The famous debate between Carl Schmitt and Hans Blumenberg has been ably dispatched in a recent dissertation by Joe Kroll, A Human End to History? Hans Blumenberg, Karl Loewith and Carl Schmitt on secularization and modernity. Much documentary evidence has been published in Carl Schmitt, Hans Blumenberg Briefwechsel 1971-1978: Und weitere Materialien. Without entering these thickets, there is a cryptological dialogue which occurs between Blumenberg and Schmitt that is worth shedding light on. It concerns the primordial boundaries of the earth and the sea, of law and philosophy.
Schmitt begins his Nomos of the Earth with the contrast of the seas and the land. The opening chapter title is Law as a Unity of Order and Orientation. The reference of the word “orientation” is probably to Kant’s “What does it mean to orient oneself in thinking?” That essay posited certain irreducible contours of orientation, such as left and right. Similarly, law orients us to the irreducible order of our embeddedness in the world.
In mythical languages the earth became known as the mother of law, this signifies a threefold root of law and justice.
First, the fertile earth contains within herself, within the womb of her fecundity, an inner measure. Because of human toil and trouble, human planning and cultivation of the fruitful earth is rewarded justly by her with growth and harvest. Every farmer knows the inner measure of this justice.
In other words, the first order imposed by the earth is simply that you don’t get out unless you put in. You need to till and work your field, to orient yourself to the fact that work is irreducible.
Second, soil that is cleared and worked by human hands manifests firm lines, whereby definite divisions become apparent. Through the demarcation of fields, pastures and forests, these lines are engraved and embedded. Through crop rotation and fallowing they are even planted and nurtured. In these lines, the standards and rules of human cultivation of the earth become discernable.
The second law is distinct from the first, inasmuch as it arises from the accretion of human activity. We could say that the second law is analogically related to the first, as the third is to the second. As the boundaries between the natural and unnatural become effaced, this second level points to the beginnings of a “second nature” tilled by human hands yet engraved and embedded as deep as the soil will go. Finally,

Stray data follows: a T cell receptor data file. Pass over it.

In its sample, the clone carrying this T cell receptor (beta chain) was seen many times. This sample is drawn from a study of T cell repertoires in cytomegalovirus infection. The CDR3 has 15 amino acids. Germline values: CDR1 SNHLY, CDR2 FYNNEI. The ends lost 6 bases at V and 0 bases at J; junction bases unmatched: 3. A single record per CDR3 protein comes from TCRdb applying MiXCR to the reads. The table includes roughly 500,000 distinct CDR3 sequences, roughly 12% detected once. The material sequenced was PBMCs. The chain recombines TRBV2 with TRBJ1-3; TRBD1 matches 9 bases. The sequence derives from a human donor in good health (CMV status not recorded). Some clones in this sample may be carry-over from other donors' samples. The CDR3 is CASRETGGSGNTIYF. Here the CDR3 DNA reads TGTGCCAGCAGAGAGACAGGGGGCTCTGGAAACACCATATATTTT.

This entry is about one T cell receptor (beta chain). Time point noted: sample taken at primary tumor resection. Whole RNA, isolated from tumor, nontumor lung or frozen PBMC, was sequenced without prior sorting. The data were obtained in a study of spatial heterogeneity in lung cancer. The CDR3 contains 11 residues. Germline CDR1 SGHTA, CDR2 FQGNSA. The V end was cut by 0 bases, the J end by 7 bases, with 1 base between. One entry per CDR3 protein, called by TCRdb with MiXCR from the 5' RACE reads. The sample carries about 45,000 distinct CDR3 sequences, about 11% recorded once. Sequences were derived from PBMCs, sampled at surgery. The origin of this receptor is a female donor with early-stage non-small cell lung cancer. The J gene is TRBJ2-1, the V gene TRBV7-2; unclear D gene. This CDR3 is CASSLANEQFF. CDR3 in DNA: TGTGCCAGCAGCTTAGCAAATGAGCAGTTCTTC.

…the solid ground of the earth is delineated by fences, walls, boundaries, houses and other constructs. Then the orders and orientations of human social life become apparent. Then, obviously, families, clans, tribes, estates, forms of ownership and human proximity and also power and domination, become visible.
If the definite divisions became apparent and discernable in the second law, in the third they are starkly visible. So this progression is also the appearance of a phenomenon. It answers the question of how the visible orders and orientations became so starkly apparent with the gossamer and handmade lines of the original tillers, hoping to extract a measure of justice from an unforgiving but also not diabolical earth.
In this way, the earth is bound to law in three ways. She contains law within herself, as a reward of labor; she manifests law upon herself, as fixed boundaries; she sustains law above herself, as a public sign of order. Law is bound to the earth and related to the earth. This is what the poet means when he speaks of the infinitely just earth: justissima tellus.
The sea knows no such apparent unity of space and law of order and orientation.